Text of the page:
When Ping recently brought out the GMax irons, the key feature was the COR-Eye technology in the face and this is now fitted into the more compact G iron.
You can see the COR-Eye as the circle on the back of the head and it is essentially bringing the variable face thickness from woods into irons to increase the ball speed.
The COR-Eye structure means that the face is 32% thinner than the previous G30 iron and can therefore bend up to four times as much at impact.
As well as the design of the COR-Eye, the use of Hyper 17-4 Stainless Steel for the head maintains the strength whilst allowing for the face to be thinner. It is created by using 17-4 Steel heat treated in a 6 hour process at temperatures up to 1040°C to be 40% stronger.
The face is almost free standing as the cavity has been made deeper and the usual Ping Custom Tuning Port (CTP) is now positioned in the trailing edge of the cavity.
This is essentially a weight pad to change the Centre of Gravity (CG) location of the club to make it fractionally deeper by 0.38mm and improves the MOI or resistance to twisting of the head on off centre hits.
The feel and sound is moderated by a thicker adhesive behind the silver aluminium badge on the back of the head that has a 22% larger surface area than on the GMax. This results in sound and feels feedback that is just what you would expect from a premium game improvement iron.
The sole is the usual generous size for a Ping G iron and with that redesigned cavity the sole is a little wider than the G30 with a straighter trailing edge as the design allows more weight to be pulled back.
The trailing edge is also cambered up to reduce the effective playing area and help it get through the turf, which it does very well.
At address it may look like the G iron is more compact than the G30, but it is actually the same as there are a couple of optical illusions going on.
The hosel transition has been modified to make the offset look smaller and some contouring on the top edge aims to make it look thinner without affecting the mass required on the top of the head for the optimum forgiveness. We could all do with a bit of that.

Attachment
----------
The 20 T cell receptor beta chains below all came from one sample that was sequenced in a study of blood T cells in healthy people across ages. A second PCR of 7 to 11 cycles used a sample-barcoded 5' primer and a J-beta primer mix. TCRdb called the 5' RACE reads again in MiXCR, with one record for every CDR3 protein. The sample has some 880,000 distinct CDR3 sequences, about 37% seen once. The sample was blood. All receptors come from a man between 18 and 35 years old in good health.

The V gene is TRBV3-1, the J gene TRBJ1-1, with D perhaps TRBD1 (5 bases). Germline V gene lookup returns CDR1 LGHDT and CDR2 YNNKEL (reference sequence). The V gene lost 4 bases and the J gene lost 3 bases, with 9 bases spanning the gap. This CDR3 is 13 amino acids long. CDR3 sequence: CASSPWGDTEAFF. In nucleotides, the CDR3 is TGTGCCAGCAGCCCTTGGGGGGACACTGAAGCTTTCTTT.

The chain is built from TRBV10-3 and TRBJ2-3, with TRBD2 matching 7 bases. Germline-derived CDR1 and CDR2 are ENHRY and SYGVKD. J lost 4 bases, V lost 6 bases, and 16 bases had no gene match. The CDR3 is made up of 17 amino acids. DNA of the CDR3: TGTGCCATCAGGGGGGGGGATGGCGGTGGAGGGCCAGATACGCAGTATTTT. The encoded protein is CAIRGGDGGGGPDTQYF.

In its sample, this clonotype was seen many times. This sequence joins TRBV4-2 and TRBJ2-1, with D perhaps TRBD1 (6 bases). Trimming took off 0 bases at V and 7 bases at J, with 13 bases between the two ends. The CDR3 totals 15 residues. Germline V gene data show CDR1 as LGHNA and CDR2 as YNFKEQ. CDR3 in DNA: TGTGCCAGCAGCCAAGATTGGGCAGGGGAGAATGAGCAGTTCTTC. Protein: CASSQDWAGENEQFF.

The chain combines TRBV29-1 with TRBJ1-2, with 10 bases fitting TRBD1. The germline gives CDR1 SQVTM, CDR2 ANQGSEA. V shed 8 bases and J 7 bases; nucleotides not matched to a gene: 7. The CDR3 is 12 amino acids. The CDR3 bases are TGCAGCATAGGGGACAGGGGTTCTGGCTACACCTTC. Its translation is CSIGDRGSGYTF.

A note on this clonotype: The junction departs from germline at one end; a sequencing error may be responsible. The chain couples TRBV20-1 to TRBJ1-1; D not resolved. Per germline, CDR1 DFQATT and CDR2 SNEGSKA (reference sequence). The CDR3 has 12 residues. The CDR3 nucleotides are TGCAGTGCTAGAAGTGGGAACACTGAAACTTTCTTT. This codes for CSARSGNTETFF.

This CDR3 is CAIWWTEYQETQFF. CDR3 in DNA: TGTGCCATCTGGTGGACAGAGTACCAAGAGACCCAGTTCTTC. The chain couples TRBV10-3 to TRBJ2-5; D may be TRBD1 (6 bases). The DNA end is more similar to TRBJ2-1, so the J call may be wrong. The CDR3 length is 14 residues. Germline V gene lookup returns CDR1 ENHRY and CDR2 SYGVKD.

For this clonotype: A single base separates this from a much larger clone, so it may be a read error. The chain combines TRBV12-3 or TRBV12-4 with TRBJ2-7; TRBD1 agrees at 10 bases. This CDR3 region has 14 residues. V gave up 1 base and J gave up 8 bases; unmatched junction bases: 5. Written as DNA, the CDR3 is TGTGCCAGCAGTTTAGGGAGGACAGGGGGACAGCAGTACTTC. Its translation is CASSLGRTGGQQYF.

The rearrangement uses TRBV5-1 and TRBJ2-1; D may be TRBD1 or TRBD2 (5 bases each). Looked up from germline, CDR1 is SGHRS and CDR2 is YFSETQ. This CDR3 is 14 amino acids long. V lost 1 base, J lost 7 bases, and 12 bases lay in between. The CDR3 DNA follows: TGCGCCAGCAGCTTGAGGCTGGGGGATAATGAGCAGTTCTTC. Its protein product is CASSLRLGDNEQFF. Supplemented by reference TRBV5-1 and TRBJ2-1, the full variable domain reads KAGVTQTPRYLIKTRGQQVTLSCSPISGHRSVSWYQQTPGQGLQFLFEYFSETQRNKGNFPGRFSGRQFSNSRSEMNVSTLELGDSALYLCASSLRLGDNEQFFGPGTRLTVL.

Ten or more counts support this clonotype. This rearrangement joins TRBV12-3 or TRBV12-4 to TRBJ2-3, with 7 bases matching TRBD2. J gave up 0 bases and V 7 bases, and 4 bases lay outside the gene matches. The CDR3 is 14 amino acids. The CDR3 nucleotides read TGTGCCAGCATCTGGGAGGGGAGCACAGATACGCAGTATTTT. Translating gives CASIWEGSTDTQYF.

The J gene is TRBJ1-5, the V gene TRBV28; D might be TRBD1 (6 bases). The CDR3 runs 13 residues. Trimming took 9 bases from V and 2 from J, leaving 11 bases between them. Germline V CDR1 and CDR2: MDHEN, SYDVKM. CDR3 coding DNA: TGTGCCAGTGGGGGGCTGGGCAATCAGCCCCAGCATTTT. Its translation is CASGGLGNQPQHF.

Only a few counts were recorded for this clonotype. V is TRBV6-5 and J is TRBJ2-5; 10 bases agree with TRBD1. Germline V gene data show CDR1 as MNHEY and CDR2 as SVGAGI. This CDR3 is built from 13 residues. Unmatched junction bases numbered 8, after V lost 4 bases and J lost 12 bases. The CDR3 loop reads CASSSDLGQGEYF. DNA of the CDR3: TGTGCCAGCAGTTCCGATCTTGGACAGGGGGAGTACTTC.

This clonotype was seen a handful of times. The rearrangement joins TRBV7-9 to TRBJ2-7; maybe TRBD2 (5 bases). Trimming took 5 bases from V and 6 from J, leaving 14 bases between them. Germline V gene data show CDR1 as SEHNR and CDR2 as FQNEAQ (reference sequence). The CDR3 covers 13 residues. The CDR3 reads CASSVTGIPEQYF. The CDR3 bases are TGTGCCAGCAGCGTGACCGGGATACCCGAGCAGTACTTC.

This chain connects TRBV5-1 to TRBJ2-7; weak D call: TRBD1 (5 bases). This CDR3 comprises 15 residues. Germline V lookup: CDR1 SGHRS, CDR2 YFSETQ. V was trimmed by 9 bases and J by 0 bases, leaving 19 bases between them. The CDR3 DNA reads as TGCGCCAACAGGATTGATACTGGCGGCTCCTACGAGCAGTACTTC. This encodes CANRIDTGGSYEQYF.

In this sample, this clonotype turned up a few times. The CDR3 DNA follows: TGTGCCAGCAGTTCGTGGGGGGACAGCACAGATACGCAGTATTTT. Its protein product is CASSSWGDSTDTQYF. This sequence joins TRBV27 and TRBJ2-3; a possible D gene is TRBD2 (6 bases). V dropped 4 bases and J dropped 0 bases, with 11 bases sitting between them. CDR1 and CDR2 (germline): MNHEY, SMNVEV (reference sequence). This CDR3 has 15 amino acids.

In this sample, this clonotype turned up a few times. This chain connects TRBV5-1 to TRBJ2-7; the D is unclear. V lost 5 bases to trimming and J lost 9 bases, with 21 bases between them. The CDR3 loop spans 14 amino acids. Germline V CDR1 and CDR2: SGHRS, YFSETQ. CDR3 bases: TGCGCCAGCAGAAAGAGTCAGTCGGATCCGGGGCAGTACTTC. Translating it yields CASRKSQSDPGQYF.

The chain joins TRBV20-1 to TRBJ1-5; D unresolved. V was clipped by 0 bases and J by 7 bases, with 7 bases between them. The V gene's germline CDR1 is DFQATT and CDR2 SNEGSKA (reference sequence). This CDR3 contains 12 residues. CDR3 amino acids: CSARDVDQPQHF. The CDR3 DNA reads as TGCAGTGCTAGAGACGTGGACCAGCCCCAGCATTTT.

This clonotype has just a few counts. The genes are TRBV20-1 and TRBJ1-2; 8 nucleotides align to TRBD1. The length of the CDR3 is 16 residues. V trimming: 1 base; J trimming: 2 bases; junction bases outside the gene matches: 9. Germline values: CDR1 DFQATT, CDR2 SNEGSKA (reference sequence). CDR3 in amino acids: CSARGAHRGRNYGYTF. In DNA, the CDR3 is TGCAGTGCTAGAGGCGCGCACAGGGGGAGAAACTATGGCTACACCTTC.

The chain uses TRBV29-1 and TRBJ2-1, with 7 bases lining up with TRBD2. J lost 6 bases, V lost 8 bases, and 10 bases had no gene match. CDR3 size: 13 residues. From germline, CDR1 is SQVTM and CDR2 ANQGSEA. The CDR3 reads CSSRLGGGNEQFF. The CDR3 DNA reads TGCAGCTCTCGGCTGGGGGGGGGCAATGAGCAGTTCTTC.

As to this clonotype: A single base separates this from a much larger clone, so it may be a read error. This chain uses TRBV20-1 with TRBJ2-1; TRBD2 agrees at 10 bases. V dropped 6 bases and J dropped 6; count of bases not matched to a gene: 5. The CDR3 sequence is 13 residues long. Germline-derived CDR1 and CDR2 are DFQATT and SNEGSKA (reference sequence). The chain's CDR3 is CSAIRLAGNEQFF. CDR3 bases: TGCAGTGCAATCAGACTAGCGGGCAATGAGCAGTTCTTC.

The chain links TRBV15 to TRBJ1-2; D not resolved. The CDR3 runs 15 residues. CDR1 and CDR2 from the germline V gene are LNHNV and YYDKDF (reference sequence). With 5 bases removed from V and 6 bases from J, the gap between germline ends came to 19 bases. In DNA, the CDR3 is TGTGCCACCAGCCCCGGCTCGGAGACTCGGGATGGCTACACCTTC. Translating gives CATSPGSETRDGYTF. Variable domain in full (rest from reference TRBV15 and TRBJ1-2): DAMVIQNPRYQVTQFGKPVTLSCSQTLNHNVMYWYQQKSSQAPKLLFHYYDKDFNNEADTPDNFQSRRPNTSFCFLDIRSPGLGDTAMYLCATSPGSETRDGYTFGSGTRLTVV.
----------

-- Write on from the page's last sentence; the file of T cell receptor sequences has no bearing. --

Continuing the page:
Compared to the GMax the G Iron looks more like the one who stops at the salad bar, with a more compact head and a reduced top line and everything else besides.
The G iron comes in a CFS Graphite shaft and also a new Ping AWT 2.0 steel shaft, that stands for Ascending Weight Technology.
Basically the shafts get lighter as you move from the short irons to the long irons in order to improve distance with long irons and accuracy with the short irons and it will offer great performance for all levels of player.
The G irons themselves felt very good and you can sense the COR-Eye and deeper cavity really offering consistent performance across more areas of the face than the G30.
Having the deeper cavity does change the type of feel as the G30 irons gave a little sharper feel at impact, but I would say that I prefer the overall feel of the G irons.
When I took the G iron on Trackman I could see that the COR-Eye was generating more ball speed than the G30, even allowing for the difference in club speed.
The G also went further than the Ping i-iron, but you have to factor in the 2° weaker loft of the 6-iron from that set. The lofts of the G irons are the same as the G30 and the GMax so these comparisons are more direct.
What was also interesting was that the G iron performed almost the same as the GMax, except in one area. The GMax uses its larger head to create more MOI and therefore is more accurate as you can see in the Trackman dispersion results below comparing the blue circle of the GMax to the white circle of the G iron.
If I was a mid-handicapper I could see myself having one of those 'why would I not go for the more forgiving GMax irons' moments, because quite frankly, I was pretty taken aback with how accurate they were whilst still feeling as good as the G.
However the reason is clear when you remember the chunkiness of the GMax, so maybe a couple of the longer irons could be worth swapping in.
The shorter G irons do look good, especially the wedge that again uses those visual cues to be one of the best looking and feeling wedges Ping has created in a G set of irons.
With all this extra distance you may need to watch the gap at the bottom of the set to the wedges in your bag and I would consider filling them with the 50° U-wedge option from the set before heading to your specialist wedges.
Overall in terms of distance, looks and feel the G iron is a step up from the G30, which is saying something since that was one of the best selling irons in the market.